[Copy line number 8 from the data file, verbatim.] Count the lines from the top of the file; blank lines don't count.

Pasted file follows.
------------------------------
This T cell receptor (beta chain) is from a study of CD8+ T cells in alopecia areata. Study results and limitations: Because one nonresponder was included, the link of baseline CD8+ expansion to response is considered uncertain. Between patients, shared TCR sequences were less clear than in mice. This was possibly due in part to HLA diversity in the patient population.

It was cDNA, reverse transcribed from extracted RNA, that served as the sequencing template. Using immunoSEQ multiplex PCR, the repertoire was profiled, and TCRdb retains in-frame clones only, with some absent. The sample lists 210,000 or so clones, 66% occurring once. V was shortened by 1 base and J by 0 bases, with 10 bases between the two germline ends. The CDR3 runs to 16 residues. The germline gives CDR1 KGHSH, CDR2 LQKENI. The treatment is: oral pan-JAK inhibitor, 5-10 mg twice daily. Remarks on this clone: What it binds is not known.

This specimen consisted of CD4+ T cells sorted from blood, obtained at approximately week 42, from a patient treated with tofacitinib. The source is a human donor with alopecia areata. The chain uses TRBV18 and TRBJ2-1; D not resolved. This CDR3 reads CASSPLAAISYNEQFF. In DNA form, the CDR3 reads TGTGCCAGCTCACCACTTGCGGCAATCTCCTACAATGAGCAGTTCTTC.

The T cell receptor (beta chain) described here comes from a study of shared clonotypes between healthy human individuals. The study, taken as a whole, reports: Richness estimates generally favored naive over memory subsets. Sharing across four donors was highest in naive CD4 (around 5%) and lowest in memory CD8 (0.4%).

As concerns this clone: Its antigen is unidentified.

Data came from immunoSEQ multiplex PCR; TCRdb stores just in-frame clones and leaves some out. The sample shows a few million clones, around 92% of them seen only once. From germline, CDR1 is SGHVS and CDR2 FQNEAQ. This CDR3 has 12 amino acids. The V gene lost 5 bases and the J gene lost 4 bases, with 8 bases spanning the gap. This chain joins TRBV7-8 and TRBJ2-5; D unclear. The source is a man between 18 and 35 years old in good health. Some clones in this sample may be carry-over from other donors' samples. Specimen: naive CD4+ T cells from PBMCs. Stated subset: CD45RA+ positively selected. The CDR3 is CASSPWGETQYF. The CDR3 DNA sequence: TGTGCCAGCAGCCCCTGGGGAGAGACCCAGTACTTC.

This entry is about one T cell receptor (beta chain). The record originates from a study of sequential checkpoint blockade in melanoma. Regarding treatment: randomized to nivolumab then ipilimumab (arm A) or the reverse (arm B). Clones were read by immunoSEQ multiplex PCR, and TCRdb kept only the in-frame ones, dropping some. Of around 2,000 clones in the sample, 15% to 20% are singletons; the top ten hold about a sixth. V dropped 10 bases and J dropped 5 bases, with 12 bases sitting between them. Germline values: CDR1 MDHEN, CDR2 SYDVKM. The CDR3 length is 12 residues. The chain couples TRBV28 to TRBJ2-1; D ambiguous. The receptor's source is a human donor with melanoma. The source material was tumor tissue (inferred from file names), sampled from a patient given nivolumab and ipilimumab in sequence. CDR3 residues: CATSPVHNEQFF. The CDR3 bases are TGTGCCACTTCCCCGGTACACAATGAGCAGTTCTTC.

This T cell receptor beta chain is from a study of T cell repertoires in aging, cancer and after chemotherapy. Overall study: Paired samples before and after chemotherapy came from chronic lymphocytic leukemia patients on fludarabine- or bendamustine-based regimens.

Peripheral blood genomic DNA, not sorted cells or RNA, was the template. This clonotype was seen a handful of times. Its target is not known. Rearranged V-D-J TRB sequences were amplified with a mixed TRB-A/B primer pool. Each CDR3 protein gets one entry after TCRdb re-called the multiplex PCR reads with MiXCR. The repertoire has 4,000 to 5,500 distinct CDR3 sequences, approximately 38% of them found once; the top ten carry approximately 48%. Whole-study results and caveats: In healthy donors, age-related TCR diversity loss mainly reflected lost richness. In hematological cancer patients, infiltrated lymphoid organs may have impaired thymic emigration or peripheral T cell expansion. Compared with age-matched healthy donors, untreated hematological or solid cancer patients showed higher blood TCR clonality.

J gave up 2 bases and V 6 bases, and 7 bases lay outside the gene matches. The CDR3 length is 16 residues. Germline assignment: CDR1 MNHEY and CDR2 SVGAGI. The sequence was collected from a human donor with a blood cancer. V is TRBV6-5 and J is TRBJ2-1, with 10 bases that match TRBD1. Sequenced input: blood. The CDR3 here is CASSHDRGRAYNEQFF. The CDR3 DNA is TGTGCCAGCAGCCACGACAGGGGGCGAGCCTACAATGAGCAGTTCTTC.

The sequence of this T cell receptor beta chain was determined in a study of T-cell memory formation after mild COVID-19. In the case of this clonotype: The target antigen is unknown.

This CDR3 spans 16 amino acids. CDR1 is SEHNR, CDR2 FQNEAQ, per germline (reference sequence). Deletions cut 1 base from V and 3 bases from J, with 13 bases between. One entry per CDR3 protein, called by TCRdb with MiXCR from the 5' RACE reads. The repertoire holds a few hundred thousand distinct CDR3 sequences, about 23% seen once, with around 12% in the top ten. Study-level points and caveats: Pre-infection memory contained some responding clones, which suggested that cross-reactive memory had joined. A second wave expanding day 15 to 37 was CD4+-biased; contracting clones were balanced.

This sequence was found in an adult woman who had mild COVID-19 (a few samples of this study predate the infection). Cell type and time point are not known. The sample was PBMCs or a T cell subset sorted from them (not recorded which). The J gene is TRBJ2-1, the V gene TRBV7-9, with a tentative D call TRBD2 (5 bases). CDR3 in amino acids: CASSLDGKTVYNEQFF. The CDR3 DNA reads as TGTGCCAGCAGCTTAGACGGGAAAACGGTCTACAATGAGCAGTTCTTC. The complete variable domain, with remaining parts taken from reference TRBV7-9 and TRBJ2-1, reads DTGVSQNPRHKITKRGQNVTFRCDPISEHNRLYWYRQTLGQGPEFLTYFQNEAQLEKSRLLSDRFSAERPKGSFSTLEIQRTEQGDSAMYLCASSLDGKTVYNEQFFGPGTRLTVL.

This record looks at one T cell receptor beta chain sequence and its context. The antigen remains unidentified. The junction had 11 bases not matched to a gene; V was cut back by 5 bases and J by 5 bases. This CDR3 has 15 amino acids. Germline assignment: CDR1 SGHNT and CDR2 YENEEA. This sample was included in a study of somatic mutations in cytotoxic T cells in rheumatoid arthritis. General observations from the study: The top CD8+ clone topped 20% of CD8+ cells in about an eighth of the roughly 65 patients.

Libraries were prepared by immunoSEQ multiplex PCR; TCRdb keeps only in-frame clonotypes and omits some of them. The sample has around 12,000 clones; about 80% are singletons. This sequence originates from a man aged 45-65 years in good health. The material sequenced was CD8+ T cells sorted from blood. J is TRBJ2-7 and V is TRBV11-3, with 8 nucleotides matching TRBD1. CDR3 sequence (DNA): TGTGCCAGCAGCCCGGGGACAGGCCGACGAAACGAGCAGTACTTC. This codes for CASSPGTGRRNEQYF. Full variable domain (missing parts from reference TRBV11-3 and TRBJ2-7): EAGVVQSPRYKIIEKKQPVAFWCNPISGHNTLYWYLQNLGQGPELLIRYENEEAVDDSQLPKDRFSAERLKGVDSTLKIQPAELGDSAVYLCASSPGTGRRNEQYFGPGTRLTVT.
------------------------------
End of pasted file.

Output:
This T cell receptor beta chain is from a study of T cell repertoires in aging, cancer and after chemotherapy. Overall study: Paired samples before and after chemotherapy came from chronic lymphocytic leukemia patients on fludarabine- or bendamustine-based regimens.